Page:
Northern Ireland had just beaten the host nation, Spain, in the 1982 World Cup finals. Present in his dual role as sports editor and chief football writer for the Belfast Telegraph, Malcolm Brodie penned a stirring eulogy to Pat Jennings, Gerry Armstrong, Martin O'Neill et al. After phoning a copytaker, who would type his report, he began to dictate: “Magnifico, magnifico, magnifico.” Back came the copytaker. “Yes, OK, Malky, I heard you the first time.”
The story undoubtedly had apocryphal elements; in some tellings the “intro” started with “Olé, olé, olé”, while occasionally it became about filing his piece from the iconic 1970 final between Brazil and Italy in Mexico City rather than about the match in Valencia 12 years later. A little poetic licence, or blurring of lines, was forgivable. Brodie covered 14 World Cups, more than any other journalist on the planet, and, as he was fond of pointing out, it would have been 15 but for his honeymoon.
His unique record led to Fifa, the governing body of the global game, presenting him with a replica of the Jules Rimet Trophy, the original World Cup. It also brought him a certain celebrity status. Brodie could hardly walk through a press centre at a major tournament without a reporter from the Far East or Africa thrusting a microphone in front of him.
At his first World Cup, in Switzerland in 1954, he was at the eye of the storm as the quarter-final between Hungary and Brazil erupted into vicious fighting on the pitch and in the dressing-rooms. It became known as “The Battle of Berne”, and afterwards Brodie was in the corridor, trademark notepad and pencil in hand, recording a “small war” as the English referee, Arthur Ellis, fought his way to safety. Far from being daunted, he was smitten, and Northern Ireland's presence in the 1958 finals made the Swedish World Cup a more pleasurable experience, as it would again in 1982 and '86.
Although he became part of the fabric of life in Ulster, also writing a number of books and editing Ireland's Saturday Night (a sports newspaper, aka “The Pink”), Brodie was a Scot. Born in Glasgow when Clydeside was in the grip of unemployment, poverty and hunger, he grew up supporting Rangers. But in 1939 he was evacuated to Portadown, Co Armagh, his parents believing he would be safer there after the Second World War broke out. He later said he “fell in love with Northern Ireland... Even as a boy, I knew I wouldn't go back”.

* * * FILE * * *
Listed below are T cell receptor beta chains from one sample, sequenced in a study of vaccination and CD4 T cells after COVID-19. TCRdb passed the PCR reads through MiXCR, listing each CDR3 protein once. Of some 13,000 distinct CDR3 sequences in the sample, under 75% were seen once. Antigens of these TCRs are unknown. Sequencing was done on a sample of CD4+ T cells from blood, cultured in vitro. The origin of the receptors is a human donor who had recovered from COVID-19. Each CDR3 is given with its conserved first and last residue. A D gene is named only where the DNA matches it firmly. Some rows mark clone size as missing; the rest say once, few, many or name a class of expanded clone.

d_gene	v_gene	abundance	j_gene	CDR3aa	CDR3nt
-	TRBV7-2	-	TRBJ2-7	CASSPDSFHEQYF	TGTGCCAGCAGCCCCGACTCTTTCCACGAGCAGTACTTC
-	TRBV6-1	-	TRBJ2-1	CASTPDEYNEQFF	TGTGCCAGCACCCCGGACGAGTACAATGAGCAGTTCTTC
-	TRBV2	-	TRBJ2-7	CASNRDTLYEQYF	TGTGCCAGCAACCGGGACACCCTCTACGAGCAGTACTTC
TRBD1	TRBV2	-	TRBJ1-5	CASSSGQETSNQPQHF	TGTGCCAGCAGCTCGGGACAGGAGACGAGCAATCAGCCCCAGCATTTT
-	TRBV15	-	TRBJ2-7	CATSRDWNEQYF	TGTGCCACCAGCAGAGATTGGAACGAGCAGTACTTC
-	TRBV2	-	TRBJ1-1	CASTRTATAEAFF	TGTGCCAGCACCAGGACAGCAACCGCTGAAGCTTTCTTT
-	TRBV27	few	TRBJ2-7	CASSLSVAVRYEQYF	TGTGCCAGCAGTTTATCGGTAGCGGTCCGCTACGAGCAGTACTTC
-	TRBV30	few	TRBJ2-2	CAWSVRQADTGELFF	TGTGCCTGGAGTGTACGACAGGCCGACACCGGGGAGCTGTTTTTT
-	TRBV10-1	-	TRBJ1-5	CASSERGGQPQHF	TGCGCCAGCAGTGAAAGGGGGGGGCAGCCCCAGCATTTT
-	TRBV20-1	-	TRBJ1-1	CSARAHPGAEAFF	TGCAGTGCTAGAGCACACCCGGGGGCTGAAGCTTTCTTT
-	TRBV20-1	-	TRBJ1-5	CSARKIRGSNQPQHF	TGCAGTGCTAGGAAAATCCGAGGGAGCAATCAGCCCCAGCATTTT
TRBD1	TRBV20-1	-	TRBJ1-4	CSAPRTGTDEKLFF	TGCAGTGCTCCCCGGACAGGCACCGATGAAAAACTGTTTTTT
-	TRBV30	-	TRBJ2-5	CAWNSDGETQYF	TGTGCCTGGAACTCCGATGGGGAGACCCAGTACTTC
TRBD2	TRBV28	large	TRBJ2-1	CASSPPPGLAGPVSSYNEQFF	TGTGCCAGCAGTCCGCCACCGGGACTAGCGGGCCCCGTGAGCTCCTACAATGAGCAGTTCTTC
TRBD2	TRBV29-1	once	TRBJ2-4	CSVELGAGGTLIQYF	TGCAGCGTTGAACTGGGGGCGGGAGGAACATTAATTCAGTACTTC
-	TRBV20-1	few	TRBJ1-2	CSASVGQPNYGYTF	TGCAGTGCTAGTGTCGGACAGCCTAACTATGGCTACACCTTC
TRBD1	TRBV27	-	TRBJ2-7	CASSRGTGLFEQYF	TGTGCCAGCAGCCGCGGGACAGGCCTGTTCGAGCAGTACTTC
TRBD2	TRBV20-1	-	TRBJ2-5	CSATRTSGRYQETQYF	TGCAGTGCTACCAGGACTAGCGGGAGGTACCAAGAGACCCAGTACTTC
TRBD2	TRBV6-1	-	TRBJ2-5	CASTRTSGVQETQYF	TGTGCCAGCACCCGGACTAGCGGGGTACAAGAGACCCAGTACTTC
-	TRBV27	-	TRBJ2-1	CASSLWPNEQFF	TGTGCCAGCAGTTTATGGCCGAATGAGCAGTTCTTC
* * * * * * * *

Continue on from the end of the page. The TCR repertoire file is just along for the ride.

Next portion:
A stint as a cub reporter with the Portadown News whetted his appetite for a career in the press, and in 1943 he was taken on by the Belfast Telegraph after answering an advert for copytakers. Having put a foot in the door, he soon pushed it open, graduating to the role of news reporter, covering the courts and council meetings, before joining the political staff and reporting from the seat of government at Stormont. In 1944 he interviewed the ill-fated bandleader Glenn Miller (Brodie's own musical hero was Frank Sinatra) and in 1953 he led the paper's coverage of the sinking of the Princess Victoria with the loss of 133 lives in the North Sea.
Brodie's passion, however, was sport – he also enjoyed boxing and cricket (particularly the great West Indies sides) – and, ridiculous as it sounds now, the “Tele” did not have a sports department. His offer to establish one was accepted, and for five decades his imprint was on its pages. He made it his business to get to know sports people, his contacts book brimming with numbers for everyone from George Best, Mary Peters and Barry McGuigan to the humblest Irish League club secretary.
His knowledge of his adopted country's national team was encyclopaedic. Between 1946 and 2009 he saw every Northern Ireland match, home and away, notwithstanding the fact that he had officially retired in 1991, after which he wrote a history of the paper that remained “in my heart”, as well as continuing to contribute obituaries and a sports-nostalgia column to it.
In an interview for the Football Writers' Association website last year, Brodie's advice for aspiring football writers confirmed him as a strong character, companionable to the last glass of Johnnie Walker Black whisky but not in thrall to any pack mentality. “Stand by your own judgement,” he counselled, “and discard the quotes scenario unless it benefits your story.” His services to journalism were recognised with an MBE and an honorary doctorate from the University of Ulster.
The Irish FA is to discuss a proposal to name the press facilities after Brodie when Windsor Park is rebuilt and also plans an “appropriate tribute” when Russia visit Belfast for a World Cup qualifier next month.
Dr Malcolm Brodie, sports journalist and author: born Glasgow 27 September 1926; MBE; married Margaret (three sons); died Belfast 29 January 2013.